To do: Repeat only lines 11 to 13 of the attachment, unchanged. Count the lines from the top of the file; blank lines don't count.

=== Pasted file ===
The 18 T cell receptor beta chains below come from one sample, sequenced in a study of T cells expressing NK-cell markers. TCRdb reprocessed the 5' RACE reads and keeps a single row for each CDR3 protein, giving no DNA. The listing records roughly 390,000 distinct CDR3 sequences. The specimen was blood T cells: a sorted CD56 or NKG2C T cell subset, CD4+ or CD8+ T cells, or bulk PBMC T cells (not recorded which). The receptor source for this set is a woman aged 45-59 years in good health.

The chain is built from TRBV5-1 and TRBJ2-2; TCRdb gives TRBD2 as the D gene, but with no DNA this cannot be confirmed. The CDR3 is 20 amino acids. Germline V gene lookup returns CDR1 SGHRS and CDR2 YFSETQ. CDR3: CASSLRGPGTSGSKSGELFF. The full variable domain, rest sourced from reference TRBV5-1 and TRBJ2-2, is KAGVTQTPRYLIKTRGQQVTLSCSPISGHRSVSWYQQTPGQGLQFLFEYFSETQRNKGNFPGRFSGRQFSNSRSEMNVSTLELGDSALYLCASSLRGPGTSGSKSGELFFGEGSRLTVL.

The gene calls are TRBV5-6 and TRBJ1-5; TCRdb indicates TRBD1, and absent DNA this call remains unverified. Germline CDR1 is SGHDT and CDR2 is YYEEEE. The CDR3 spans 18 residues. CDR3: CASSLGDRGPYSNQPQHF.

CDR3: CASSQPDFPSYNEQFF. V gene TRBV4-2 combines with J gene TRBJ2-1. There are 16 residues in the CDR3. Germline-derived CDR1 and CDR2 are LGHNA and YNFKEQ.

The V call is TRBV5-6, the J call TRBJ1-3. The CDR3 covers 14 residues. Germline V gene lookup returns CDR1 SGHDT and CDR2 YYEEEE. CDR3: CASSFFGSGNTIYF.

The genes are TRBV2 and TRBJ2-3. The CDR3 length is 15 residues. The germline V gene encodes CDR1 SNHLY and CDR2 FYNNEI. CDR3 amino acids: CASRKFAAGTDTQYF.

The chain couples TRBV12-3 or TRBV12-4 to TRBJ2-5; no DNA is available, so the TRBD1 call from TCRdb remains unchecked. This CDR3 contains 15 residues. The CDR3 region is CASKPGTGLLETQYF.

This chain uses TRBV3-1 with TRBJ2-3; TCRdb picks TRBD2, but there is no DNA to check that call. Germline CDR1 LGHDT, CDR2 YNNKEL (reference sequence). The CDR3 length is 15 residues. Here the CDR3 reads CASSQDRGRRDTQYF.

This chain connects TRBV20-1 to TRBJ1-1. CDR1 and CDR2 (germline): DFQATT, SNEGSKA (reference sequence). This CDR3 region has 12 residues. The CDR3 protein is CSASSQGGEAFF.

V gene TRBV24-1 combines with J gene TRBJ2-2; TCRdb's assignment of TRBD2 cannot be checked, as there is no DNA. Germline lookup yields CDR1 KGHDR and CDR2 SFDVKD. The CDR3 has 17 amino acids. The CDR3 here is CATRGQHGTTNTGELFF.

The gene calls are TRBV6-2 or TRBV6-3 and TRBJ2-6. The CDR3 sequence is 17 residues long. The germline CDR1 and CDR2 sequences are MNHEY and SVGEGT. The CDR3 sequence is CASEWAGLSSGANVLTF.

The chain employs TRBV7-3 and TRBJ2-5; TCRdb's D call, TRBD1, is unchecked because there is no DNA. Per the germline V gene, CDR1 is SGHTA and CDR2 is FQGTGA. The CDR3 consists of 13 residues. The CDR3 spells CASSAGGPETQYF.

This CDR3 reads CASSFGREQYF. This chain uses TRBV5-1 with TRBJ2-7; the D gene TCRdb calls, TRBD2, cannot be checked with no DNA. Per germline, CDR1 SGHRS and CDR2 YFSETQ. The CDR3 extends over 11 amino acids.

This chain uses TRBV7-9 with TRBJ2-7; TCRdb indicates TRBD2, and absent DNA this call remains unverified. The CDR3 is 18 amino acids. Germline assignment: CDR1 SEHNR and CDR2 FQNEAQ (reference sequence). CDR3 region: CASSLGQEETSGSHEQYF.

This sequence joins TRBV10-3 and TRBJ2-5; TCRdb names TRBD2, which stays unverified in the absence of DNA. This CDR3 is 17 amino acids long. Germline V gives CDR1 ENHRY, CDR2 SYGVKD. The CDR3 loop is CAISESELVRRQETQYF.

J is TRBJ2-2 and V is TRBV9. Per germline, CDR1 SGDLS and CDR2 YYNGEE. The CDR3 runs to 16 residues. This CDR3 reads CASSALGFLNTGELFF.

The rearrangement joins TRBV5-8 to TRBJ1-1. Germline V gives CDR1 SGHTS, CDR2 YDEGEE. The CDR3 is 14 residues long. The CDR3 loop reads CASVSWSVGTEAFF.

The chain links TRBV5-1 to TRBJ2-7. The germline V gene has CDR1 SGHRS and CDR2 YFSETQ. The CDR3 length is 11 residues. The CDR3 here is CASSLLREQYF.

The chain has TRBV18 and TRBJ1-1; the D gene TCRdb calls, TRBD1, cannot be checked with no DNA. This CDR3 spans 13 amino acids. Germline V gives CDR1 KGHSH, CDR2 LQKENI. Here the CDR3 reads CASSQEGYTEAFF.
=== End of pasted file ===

The gene calls are TRBV6-2 or TRBV6-3 and TRBJ2-6. The CDR3 sequence is 17 residues long. The germline CDR1 and CDR2 sequences are MNHEY and SVGEGT. The CDR3 sequence is CASEWAGLSSGANVLTF.

The chain employs TRBV7-3 and TRBJ2-5; TCRdb's D call, TRBD1, is unchecked because there is no DNA. Per the germline V gene, CDR1 is SGHTA and CDR2 is FQGTGA. The CDR3 consists of 13 residues. The CDR3 spells CASSAGGPETQYF.

This CDR3 reads CASSFGREQYF. This chain uses TRBV5-1 with TRBJ2-7; the D gene TCRdb calls, TRBD2, cannot be checked with no DNA. Per germline, CDR1 SGHRS and CDR2 YFSETQ. The CDR3 extends over 11 amino acids.